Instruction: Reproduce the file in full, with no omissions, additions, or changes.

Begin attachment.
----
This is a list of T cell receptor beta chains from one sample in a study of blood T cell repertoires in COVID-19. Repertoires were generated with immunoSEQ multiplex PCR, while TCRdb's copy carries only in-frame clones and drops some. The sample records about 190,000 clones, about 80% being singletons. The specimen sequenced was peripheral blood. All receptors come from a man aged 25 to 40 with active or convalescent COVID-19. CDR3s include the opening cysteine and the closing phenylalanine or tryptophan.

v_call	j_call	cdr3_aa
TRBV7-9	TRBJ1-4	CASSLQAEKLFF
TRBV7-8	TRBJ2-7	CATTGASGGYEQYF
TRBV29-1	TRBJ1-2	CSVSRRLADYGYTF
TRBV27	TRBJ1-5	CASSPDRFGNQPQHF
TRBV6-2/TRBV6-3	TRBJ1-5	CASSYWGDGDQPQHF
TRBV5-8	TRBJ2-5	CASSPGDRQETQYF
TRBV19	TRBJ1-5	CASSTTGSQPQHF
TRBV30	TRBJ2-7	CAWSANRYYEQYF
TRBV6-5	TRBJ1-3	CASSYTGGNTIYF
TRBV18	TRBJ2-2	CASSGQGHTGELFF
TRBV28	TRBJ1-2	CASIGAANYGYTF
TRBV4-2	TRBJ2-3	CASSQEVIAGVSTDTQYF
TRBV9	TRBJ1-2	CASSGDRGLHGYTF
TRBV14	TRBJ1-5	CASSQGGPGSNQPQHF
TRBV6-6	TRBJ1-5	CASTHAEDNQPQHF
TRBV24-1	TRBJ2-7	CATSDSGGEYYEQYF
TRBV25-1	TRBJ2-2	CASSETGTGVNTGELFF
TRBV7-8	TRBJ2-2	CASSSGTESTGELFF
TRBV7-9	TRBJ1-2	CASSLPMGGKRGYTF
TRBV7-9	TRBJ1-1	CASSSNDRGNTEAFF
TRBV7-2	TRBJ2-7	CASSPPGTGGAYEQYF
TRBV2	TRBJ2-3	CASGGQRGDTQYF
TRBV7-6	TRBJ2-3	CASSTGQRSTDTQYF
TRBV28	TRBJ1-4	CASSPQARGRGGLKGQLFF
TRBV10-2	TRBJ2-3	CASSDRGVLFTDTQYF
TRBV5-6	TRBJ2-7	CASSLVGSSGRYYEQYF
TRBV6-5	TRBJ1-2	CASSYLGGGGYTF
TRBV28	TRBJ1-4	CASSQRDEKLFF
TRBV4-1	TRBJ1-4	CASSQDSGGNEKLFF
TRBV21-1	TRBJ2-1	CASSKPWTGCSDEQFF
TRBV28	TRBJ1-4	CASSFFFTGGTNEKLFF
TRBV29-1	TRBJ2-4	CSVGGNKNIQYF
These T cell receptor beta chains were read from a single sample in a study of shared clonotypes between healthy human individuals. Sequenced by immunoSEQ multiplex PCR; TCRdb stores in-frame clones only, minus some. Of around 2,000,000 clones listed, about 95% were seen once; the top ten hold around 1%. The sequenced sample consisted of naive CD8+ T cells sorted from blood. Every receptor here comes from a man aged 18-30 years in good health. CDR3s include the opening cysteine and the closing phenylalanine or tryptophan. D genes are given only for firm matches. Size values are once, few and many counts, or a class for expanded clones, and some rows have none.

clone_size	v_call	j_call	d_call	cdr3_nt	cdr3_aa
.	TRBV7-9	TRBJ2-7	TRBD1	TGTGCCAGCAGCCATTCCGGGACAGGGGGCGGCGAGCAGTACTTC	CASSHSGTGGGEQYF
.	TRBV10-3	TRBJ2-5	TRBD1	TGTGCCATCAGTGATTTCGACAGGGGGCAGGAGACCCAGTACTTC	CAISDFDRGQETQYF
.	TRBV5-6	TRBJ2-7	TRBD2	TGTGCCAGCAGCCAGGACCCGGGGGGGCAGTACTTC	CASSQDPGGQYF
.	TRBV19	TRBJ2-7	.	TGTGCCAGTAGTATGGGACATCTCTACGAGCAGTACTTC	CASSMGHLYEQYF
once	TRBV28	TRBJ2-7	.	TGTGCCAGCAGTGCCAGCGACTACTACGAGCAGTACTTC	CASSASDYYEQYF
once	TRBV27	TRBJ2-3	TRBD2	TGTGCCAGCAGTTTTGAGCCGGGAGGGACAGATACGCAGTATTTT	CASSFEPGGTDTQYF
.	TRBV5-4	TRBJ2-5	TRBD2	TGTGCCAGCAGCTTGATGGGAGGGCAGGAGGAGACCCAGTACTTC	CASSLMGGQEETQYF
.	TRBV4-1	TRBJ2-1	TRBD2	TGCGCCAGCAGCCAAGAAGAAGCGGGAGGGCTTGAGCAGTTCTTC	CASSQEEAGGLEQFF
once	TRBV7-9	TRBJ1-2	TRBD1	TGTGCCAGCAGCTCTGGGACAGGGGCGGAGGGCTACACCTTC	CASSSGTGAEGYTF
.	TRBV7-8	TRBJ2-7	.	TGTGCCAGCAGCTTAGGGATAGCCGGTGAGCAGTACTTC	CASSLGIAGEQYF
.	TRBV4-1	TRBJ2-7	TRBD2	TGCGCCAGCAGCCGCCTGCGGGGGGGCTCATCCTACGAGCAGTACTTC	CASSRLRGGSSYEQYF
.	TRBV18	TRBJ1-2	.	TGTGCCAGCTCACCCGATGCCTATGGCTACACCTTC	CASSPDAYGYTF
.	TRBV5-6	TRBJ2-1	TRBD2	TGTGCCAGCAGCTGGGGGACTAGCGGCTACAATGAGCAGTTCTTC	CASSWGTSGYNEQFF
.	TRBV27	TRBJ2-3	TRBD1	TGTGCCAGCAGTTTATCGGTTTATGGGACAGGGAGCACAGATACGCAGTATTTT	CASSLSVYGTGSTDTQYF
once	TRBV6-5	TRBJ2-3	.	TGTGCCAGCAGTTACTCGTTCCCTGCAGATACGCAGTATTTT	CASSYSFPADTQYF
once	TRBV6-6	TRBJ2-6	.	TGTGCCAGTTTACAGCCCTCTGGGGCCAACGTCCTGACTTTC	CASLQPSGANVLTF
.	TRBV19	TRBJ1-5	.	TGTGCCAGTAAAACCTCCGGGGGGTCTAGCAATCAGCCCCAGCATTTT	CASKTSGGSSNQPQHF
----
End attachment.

This is a list of T cell receptor beta chains from one sample in a study of blood T cell repertoires in COVID-19. Repertoires were generated with immunoSEQ multiplex PCR, while TCRdb's copy carries only in-frame clones and drops some. The sample records about 190,000 clones, about 80% being singletons. The specimen sequenced was peripheral blood. All receptors come from a man aged 25 to 40 with active or convalescent COVID-19. CDR3s include the opening cysteine and the closing phenylalanine or tryptophan.

v_call	j_call	cdr3_aa
TRBV7-9	TRBJ1-4	CASSLQAEKLFF
TRBV7-8	TRBJ2-7	CATTGASGGYEQYF
TRBV29-1	TRBJ1-2	CSVSRRLADYGYTF
TRBV27	TRBJ1-5	CASSPDRFGNQPQHF
TRBV6-2/TRBV6-3	TRBJ1-5	CASSYWGDGDQPQHF
TRBV5-8	TRBJ2-5	CASSPGDRQETQYF
TRBV19	TRBJ1-5	CASSTTGSQPQHF
TRBV30	TRBJ2-7	CAWSANRYYEQYF
TRBV6-5	TRBJ1-3	CASSYTGGNTIYF
TRBV18	TRBJ2-2	CASSGQGHTGELFF
TRBV28	TRBJ1-2	CASIGAANYGYTF
TRBV4-2	TRBJ2-3	CASSQEVIAGVSTDTQYF
TRBV9	TRBJ1-2	CASSGDRGLHGYTF
TRBV14	TRBJ1-5	CASSQGGPGSNQPQHF
TRBV6-6	TRBJ1-5	CASTHAEDNQPQHF
TRBV24-1	TRBJ2-7	CATSDSGGEYYEQYF
TRBV25-1	TRBJ2-2	CASSETGTGVNTGELFF
TRBV7-8	TRBJ2-2	CASSSGTESTGELFF
TRBV7-9	TRBJ1-2	CASSLPMGGKRGYTF
TRBV7-9	TRBJ1-1	CASSSNDRGNTEAFF
TRBV7-2	TRBJ2-7	CASSPPGTGGAYEQYF
TRBV2	TRBJ2-3	CASGGQRGDTQYF
TRBV7-6	TRBJ2-3	CASSTGQRSTDTQYF
TRBV28	TRBJ1-4	CASSPQARGRGGLKGQLFF
TRBV10-2	TRBJ2-3	CASSDRGVLFTDTQYF
TRBV5-6	TRBJ2-7	CASSLVGSSGRYYEQYF
TRBV6-5	TRBJ1-2	CASSYLGGGGYTF
TRBV28	TRBJ1-4	CASSQRDEKLFF
TRBV4-1	TRBJ1-4	CASSQDSGGNEKLFF
TRBV21-1	TRBJ2-1	CASSKPWTGCSDEQFF
TRBV28	TRBJ1-4	CASSFFFTGGTNEKLFF
TRBV29-1	TRBJ2-4	CSVGGNKNIQYF
These T cell receptor beta chains were read from a single sample in a study of shared clonotypes between healthy human individuals. Sequenced by immunoSEQ multiplex PCR; TCRdb stores in-frame clones only, minus some. Of around 2,000,000 clones listed, about 95% were seen once; the top ten hold around 1%. The sequenced sample consisted of naive CD8+ T cells sorted from blood. Every receptor here comes from a man aged 18-30 years in good health. CDR3s include the opening cysteine and the closing phenylalanine or tryptophan. D genes are given only for firm matches. Size values are once, few and many counts, or a class for expanded clones, and some rows have none.

clone_size	v_call	j_call	d_call	cdr3_nt	cdr3_aa
.	TRBV7-9	TRBJ2-7	TRBD1	TGTGCCAGCAGCCATTCCGGGACAGGGGGCGGCGAGCAGTACTTC	CASSHSGTGGGEQYF
.	TRBV10-3	TRBJ2-5	TRBD1	TGTGCCATCAGTGATTTCGACAGGGGGCAGGAGACCCAGTACTTC	CAISDFDRGQETQYF
.	TRBV5-6	TRBJ2-7	TRBD2	TGTGCCAGCAGCCAGGACCCGGGGGGGCAGTACTTC	CASSQDPGGQYF
.	TRBV19	TRBJ2-7	.	TGTGCCAGTAGTATGGGACATCTCTACGAGCAGTACTTC	CASSMGHLYEQYF
once	TRBV28	TRBJ2-7	.	TGTGCCAGCAGTGCCAGCGACTACTACGAGCAGTACTTC	CASSASDYYEQYF
once	TRBV27	TRBJ2-3	TRBD2	TGTGCCAGCAGTTTTGAGCCGGGAGGGACAGATACGCAGTATTTT	CASSFEPGGTDTQYF
.	TRBV5-4	TRBJ2-5	TRBD2	TGTGCCAGCAGCTTGATGGGAGGGCAGGAGGAGACCCAGTACTTC	CASSLMGGQEETQYF
.	TRBV4-1	TRBJ2-1	TRBD2	TGCGCCAGCAGCCAAGAAGAAGCGGGAGGGCTTGAGCAGTTCTTC	CASSQEEAGGLEQFF
once	TRBV7-9	TRBJ1-2	TRBD1	TGTGCCAGCAGCTCTGGGACAGGGGCGGAGGGCTACACCTTC	CASSSGTGAEGYTF
.	TRBV7-8	TRBJ2-7	.	TGTGCCAGCAGCTTAGGGATAGCCGGTGAGCAGTACTTC	CASSLGIAGEQYF
.	TRBV4-1	TRBJ2-7	TRBD2	TGCGCCAGCAGCCGCCTGCGGGGGGGCTCATCCTACGAGCAGTACTTC	CASSRLRGGSSYEQYF
.	TRBV18	TRBJ1-2	.	TGTGCCAGCTCACCCGATGCCTATGGCTACACCTTC	CASSPDAYGYTF
.	TRBV5-6	TRBJ2-1	TRBD2	TGTGCCAGCAGCTGGGGGACTAGCGGCTACAATGAGCAGTTCTTC	CASSWGTSGYNEQFF
.	TRBV27	TRBJ2-3	TRBD1	TGTGCCAGCAGTTTATCGGTTTATGGGACAGGGAGCACAGATACGCAGTATTTT	CASSLSVYGTGSTDTQYF
once	TRBV6-5	TRBJ2-3	.	TGTGCCAGCAGTTACTCGTTCCCTGCAGATACGCAGTATTTT	CASSYSFPADTQYF
once	TRBV6-6	TRBJ2-6	.	TGTGCCAGTTTACAGCCCTCTGGGGCCAACGTCCTGACTTTC	CASLQPSGANVLTF
.	TRBV19	TRBJ1-5	.	TGTGCCAGTAAAACCTCCGGGGGGTCTAGCAATCAGCCCCAGCATTTT	CASKTSGGSSNQPQHF